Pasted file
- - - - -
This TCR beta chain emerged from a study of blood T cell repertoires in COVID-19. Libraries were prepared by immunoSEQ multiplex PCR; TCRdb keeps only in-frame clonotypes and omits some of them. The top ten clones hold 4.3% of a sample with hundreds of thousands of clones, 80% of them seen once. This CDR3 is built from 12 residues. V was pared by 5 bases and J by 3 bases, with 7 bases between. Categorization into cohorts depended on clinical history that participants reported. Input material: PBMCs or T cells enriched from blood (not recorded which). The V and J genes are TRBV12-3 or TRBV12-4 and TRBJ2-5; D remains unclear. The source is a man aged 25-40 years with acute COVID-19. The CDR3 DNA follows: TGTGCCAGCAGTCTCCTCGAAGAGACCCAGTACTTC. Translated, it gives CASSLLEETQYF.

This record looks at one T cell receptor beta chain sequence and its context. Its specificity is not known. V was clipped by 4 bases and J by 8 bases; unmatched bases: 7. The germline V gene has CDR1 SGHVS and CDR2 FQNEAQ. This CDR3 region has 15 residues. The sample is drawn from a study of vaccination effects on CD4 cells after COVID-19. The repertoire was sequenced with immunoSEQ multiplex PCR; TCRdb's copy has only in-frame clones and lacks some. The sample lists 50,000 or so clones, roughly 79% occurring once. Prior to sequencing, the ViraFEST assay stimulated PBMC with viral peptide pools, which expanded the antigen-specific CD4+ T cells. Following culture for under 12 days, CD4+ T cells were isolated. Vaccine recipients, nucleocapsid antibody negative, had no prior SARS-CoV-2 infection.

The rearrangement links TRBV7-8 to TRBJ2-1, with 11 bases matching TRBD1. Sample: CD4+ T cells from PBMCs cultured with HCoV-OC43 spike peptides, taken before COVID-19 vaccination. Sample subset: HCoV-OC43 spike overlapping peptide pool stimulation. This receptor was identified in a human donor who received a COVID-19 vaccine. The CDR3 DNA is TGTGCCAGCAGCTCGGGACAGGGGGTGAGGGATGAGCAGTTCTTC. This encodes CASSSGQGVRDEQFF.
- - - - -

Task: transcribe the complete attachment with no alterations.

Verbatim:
This TCR beta chain emerged from a study of blood T cell repertoires in COVID-19. Libraries were prepared by immunoSEQ multiplex PCR; TCRdb keeps only in-frame clonotypes and omits some of them. The top ten clones hold 4.3% of a sample with hundreds of thousands of clones, 80% of them seen once. This CDR3 is built from 12 residues. V was pared by 5 bases and J by 3 bases, with 7 bases between. Categorization into cohorts depended on clinical history that participants reported. Input material: PBMCs or T cells enriched from blood (not recorded which). The V and J genes are TRBV12-3 or TRBV12-4 and TRBJ2-5; D remains unclear. The source is a man aged 25-40 years with acute COVID-19. The CDR3 DNA follows: TGTGCCAGCAGTCTCCTCGAAGAGACCCAGTACTTC. Translated, it gives CASSLLEETQYF.

This record looks at one T cell receptor beta chain sequence and its context. Its specificity is not known. V was clipped by 4 bases and J by 8 bases; unmatched bases: 7. The germline V gene has CDR1 SGHVS and CDR2 FQNEAQ. This CDR3 region has 15 residues. The sample is drawn from a study of vaccination effects on CD4 cells after COVID-19. The repertoire was sequenced with immunoSEQ multiplex PCR; TCRdb's copy has only in-frame clones and lacks some. The sample lists 50,000 or so clones, roughly 79% occurring once. Prior to sequencing, the ViraFEST assay stimulated PBMC with viral peptide pools, which expanded the antigen-specific CD4+ T cells. Following culture for under 12 days, CD4+ T cells were isolated. Vaccine recipients, nucleocapsid antibody negative, had no prior SARS-CoV-2 infection.

The rearrangement links TRBV7-8 to TRBJ2-1, with 11 bases matching TRBD1. Sample: CD4+ T cells from PBMCs cultured with HCoV-OC43 spike peptides, taken before COVID-19 vaccination. Sample subset: HCoV-OC43 spike overlapping peptide pool stimulation. This receptor was identified in a human donor who received a COVID-19 vaccine. The CDR3 DNA is TGTGCCAGCAGCTCGGGACAGGGGGTGAGGGATGAGCAGTTCTTC. This encodes CASSSGQGVRDEQFF.